by Ute Carson
“It fits.” She pounded the left heel of her travel-weary brown shoes. In its hollow my grandmother had just buried a diamond-in-the-rough. A few days before, sitting on the steps of their ramshackle cottage near the diamond fields of the Namib Desert where my grandfather was an overseer, she had spotted an object in the sand. The African sun had reflected off its glittering surface.
British freighters, anchored in the bay off Lüderitz, were ready to transport German settlers back home following the English takeover of South West Africa in 1919. The diamond mine workers had already been evacuated.
Back in her native Germany my grandmother stored the shoes among other valuables in her closet. “You never know when we might need it,” she told my mother.
A war later, fleeing invading Russian troops, my grandmother trekked westward. She wore her trusty worn African shoes.
In the icy winter of 1946 I contracted diphtheria. Although I lived in a cocoon of familial love, infected children were forcibly quarantined in a provisional hospital by American authorities. “Have a heart,” my distraught mother pleaded, “we have never been apart.” She was summarily ushered out.
I was delirious and barely aware of what was going on. I vaguely recall crying “Mutti” during nights of feverish demon-dreams as children around me died in droves. Once I threw my arms around a nurse, thinking she was my mother. Medicines were scarce and penicillin was available only on the black market. There was little hope for me.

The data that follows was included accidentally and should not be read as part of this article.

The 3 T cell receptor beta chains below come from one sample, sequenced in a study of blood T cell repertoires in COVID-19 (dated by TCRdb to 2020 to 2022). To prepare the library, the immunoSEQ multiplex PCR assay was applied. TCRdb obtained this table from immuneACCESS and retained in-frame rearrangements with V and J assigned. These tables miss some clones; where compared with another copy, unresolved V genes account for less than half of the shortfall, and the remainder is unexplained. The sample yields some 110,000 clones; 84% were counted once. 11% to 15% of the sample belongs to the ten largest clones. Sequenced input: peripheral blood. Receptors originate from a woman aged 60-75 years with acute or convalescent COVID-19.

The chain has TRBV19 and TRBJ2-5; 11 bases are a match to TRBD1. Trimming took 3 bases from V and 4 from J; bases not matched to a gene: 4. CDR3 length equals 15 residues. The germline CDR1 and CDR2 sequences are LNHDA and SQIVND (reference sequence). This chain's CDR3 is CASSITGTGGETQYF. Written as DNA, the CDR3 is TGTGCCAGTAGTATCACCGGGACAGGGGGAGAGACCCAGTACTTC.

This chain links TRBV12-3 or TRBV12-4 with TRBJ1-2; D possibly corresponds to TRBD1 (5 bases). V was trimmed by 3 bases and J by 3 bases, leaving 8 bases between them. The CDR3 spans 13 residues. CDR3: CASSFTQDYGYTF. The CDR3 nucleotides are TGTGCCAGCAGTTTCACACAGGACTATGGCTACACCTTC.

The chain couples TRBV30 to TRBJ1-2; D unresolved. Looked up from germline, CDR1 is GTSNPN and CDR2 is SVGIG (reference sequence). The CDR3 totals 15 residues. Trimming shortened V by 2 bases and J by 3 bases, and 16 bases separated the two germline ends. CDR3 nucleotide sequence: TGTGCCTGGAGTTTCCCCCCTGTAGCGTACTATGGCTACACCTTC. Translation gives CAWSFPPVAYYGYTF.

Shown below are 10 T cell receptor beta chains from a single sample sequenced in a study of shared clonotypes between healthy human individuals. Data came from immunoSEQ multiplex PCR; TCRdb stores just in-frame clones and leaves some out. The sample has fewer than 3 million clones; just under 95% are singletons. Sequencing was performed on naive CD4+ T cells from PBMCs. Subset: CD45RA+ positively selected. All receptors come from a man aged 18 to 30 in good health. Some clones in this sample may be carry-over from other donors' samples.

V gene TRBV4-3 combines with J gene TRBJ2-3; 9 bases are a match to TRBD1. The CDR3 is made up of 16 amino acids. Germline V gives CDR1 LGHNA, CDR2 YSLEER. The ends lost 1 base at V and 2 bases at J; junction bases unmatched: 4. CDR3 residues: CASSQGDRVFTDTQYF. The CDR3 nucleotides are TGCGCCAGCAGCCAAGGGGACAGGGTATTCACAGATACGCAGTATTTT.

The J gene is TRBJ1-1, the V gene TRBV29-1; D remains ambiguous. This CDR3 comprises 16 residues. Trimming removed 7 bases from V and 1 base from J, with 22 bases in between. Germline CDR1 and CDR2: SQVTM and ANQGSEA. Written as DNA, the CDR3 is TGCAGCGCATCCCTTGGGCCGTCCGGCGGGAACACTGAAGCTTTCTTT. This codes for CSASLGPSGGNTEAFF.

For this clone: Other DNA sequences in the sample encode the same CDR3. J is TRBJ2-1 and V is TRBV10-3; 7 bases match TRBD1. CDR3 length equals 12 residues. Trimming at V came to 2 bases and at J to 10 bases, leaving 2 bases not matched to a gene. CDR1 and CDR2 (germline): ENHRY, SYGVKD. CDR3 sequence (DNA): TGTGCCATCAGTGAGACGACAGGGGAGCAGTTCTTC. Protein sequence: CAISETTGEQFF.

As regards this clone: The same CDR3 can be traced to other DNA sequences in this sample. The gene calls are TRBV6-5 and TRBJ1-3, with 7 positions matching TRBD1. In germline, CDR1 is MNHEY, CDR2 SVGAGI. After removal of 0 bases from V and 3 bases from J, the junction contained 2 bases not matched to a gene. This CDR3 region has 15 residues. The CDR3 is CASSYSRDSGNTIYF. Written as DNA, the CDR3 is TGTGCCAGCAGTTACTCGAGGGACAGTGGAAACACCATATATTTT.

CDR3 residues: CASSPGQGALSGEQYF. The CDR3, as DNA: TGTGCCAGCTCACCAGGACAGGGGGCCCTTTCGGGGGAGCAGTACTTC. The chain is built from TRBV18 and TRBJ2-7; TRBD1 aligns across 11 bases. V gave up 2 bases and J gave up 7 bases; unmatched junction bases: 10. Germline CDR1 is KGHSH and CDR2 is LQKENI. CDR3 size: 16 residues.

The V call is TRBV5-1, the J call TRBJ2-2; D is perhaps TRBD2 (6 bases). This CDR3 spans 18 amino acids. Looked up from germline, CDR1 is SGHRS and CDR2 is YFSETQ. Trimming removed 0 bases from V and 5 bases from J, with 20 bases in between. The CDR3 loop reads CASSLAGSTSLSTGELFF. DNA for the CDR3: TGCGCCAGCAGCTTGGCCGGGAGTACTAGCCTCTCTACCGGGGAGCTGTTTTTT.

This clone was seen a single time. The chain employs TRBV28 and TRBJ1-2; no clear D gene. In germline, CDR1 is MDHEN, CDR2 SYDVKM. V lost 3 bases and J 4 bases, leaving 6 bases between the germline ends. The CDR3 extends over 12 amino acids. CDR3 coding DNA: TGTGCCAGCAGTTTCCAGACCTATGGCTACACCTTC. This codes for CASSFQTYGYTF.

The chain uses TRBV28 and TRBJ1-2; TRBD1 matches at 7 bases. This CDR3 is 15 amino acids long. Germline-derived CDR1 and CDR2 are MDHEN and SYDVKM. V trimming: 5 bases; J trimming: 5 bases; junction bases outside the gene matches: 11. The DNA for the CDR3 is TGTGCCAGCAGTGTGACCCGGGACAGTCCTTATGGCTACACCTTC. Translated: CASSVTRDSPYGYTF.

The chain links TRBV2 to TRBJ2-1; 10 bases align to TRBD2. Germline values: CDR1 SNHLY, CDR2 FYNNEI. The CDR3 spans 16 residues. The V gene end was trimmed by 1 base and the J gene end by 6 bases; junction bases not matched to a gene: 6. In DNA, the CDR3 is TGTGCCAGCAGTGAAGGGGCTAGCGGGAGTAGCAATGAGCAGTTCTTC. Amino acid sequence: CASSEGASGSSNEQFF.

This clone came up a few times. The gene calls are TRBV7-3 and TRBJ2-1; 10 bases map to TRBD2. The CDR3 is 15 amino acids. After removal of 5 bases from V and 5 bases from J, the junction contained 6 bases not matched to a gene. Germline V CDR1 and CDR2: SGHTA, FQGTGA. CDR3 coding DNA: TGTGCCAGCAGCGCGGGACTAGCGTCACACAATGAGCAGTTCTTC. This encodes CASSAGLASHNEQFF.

My grandmother made contact with a street-smart volunteer in the hospital’s storage room where CARE packages containing powdered milk and instant soup arrived from abroad.
That night she pried off the left heel of her African shoes, lifted the diamond out and spit-polished it with her handkerchief. “Your time has come,” she whispered to it and then cloaked herself in a shabby gray coat. Under cover of darkness she descended into the underworld of our city where smugglers eagerly exchanged the precious stone for the new wonder drug. “Just in time,” sighed the doctor at the children’s ward. I soon recovered.
I was left with fear of separation, a damaged heart valve, and an amazing story. My grandmother had to recount her adventure again and again. It was the ending that I envisioned with vivid imagination.
“After being led through tunnels to a dimly lit shed, a bespectacled man examined the diamond under a magnifying glass and exclaimed: It’s real! He then reached up to a shelf behind him and pulled down a box with black lettering: PENICILLIN. He dismissed me abruptly, urging me to go quickly before we were found out.” My grandmother assured me that she had not been frightened until that moment. “But then I realized,” she confessed, “that I might be followed and robbed.” She hurried away, clutching the box of tablets to her chest, then stuffing them into her undergarments.
“But where?” I asked with childish curiosity. “Close to my heart,” she murmured.